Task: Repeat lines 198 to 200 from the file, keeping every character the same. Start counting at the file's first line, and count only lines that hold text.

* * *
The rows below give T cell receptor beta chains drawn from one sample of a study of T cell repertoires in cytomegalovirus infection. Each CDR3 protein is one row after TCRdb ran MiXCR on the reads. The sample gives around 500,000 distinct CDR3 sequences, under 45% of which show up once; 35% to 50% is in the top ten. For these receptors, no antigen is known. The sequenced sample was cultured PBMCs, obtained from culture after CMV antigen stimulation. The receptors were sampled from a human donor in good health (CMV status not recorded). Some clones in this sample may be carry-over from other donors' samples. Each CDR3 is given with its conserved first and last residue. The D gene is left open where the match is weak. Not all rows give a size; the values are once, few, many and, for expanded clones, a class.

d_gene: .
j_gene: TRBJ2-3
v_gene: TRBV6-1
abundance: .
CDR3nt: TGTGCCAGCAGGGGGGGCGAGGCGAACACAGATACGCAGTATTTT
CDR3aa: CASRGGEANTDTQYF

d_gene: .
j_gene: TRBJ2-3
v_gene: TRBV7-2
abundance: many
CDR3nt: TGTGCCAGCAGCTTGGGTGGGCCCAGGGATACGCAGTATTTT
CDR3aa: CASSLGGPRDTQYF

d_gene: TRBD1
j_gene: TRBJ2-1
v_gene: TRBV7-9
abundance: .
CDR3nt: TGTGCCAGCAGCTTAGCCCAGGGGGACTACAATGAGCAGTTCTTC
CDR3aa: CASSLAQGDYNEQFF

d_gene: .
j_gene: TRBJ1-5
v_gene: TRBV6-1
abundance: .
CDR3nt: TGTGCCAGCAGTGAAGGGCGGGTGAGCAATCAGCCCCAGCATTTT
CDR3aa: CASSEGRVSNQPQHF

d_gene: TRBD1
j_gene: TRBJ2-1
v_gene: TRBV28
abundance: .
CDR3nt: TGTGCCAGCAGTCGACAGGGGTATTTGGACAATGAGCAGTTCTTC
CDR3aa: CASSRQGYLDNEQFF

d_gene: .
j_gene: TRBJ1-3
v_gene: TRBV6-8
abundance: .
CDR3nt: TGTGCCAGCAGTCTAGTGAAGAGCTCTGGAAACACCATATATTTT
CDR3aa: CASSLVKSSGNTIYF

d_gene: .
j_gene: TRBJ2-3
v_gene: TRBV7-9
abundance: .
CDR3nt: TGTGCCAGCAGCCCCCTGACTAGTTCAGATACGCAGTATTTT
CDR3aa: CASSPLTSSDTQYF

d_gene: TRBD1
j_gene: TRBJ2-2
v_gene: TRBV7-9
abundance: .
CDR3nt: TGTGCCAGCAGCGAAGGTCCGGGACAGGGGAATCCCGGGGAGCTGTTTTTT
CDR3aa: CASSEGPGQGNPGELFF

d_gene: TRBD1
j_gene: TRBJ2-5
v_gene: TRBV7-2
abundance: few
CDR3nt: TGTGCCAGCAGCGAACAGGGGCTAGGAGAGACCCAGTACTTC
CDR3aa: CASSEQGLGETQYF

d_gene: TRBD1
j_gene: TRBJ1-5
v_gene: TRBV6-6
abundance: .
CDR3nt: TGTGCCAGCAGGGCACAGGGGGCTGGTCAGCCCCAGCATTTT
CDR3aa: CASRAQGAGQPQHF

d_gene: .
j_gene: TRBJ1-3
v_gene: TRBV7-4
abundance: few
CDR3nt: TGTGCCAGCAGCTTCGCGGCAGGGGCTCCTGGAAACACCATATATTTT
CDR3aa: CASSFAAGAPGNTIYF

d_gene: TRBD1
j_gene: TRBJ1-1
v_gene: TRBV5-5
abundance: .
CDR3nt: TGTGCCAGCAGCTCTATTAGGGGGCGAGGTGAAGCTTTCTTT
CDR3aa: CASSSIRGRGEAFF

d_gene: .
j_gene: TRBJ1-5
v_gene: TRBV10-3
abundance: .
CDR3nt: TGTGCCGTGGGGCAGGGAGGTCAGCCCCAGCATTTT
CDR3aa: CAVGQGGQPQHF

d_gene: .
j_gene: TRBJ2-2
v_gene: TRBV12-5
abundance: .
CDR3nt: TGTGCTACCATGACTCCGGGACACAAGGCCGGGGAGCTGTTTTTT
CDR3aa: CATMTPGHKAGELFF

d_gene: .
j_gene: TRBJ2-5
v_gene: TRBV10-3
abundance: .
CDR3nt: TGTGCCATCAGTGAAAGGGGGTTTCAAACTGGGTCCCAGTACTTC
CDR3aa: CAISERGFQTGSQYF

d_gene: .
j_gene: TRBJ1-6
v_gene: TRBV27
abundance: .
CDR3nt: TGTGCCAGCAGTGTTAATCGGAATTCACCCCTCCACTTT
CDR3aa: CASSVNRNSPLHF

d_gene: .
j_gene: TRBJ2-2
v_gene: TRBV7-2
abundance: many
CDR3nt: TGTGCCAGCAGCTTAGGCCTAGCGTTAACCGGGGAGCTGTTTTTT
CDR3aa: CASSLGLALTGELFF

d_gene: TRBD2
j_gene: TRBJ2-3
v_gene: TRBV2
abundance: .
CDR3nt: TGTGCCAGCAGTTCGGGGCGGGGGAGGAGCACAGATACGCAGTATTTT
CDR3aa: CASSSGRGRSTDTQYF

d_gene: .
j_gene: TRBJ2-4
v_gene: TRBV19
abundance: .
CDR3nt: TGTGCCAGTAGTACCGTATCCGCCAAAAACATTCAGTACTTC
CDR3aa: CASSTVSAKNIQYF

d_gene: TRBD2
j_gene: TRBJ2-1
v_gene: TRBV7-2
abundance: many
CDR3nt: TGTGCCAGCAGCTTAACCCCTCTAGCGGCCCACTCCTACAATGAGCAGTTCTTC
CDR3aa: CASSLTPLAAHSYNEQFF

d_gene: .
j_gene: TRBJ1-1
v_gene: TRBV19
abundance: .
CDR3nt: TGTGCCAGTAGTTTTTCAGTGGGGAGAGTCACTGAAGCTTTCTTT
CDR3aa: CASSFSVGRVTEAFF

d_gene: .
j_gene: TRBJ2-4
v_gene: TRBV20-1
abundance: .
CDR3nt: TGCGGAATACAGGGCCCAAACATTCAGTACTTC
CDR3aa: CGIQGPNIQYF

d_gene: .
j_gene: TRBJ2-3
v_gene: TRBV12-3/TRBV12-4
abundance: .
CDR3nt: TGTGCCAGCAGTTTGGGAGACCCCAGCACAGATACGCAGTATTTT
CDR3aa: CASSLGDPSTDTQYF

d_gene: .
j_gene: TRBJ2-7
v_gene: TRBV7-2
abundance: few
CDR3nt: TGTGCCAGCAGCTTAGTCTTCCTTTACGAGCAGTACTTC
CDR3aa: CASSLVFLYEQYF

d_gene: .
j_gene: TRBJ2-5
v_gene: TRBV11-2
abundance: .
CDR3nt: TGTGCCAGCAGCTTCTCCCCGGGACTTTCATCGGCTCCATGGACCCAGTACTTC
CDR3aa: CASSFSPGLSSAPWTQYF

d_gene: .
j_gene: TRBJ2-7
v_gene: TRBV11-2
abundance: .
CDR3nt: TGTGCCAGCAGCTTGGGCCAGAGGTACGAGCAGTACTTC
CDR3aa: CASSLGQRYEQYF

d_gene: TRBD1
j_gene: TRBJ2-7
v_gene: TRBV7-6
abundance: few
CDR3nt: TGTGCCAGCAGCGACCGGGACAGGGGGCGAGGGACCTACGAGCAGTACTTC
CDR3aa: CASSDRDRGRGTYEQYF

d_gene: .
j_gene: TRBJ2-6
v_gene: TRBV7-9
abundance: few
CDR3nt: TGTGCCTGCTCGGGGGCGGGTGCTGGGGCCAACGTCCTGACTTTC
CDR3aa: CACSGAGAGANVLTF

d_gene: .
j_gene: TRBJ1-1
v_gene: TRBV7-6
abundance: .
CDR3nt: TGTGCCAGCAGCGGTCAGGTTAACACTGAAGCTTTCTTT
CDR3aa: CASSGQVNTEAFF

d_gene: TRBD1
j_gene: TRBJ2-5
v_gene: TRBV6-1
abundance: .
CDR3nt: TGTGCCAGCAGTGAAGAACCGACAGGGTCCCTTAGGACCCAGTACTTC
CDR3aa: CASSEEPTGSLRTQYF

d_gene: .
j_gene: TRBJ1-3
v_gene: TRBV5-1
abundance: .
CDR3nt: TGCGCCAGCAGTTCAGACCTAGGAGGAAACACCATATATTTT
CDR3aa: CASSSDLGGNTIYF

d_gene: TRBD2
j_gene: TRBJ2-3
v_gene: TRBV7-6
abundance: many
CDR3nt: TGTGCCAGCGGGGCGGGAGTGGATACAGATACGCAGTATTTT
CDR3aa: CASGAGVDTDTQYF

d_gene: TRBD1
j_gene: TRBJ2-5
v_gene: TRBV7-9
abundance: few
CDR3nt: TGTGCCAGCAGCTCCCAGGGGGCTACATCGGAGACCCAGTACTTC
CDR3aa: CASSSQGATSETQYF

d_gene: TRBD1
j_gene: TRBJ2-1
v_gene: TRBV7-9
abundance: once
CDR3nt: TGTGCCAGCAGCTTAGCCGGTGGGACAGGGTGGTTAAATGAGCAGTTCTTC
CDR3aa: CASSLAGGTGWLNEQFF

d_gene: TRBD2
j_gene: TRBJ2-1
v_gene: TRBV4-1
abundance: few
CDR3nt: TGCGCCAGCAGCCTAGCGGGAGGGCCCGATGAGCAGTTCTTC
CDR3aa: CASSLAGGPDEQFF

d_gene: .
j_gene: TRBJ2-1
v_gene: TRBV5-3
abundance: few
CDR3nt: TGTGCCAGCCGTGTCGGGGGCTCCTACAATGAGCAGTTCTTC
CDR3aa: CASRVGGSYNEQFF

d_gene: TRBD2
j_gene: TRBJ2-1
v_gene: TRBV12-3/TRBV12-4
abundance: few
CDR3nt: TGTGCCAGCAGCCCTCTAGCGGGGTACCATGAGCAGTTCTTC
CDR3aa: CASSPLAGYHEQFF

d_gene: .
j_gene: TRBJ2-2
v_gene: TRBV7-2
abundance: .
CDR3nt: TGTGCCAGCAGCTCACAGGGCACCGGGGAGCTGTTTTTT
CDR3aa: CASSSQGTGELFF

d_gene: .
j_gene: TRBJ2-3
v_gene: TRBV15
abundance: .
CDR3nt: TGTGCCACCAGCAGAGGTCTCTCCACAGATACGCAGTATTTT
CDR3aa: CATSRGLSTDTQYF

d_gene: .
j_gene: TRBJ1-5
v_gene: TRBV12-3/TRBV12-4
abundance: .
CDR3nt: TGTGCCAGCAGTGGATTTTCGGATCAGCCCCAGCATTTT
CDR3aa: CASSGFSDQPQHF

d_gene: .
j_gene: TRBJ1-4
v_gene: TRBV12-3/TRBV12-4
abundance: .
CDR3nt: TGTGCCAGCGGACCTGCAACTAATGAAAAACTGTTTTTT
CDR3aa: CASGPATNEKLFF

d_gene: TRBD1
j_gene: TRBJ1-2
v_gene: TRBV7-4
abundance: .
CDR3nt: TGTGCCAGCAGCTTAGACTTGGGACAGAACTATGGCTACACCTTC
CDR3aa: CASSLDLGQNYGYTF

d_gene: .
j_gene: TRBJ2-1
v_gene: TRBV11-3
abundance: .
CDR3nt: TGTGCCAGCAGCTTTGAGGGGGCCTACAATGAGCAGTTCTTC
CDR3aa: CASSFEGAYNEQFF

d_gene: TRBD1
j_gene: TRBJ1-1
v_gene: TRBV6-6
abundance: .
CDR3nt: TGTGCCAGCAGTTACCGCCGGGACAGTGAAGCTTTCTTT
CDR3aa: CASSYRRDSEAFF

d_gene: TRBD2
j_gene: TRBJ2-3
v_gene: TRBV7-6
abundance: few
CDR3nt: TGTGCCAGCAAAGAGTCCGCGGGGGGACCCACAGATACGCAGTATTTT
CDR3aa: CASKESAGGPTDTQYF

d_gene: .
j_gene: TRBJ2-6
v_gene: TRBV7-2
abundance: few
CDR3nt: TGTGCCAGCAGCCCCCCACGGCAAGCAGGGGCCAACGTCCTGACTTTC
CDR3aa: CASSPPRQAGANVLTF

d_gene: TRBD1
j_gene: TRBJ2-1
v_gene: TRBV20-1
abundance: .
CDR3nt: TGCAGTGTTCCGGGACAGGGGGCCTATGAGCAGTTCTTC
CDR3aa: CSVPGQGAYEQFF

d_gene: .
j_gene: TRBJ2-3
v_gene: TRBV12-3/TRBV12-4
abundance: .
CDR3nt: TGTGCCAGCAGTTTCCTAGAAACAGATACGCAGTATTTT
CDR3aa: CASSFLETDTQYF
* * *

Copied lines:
CDR3nt: TGTGCCAGCAGCTCCCAGGGGGCTACATCGGAGACCCAGTACTTC
CDR3aa: CASSSQGATSETQYF

d_gene: TRBD1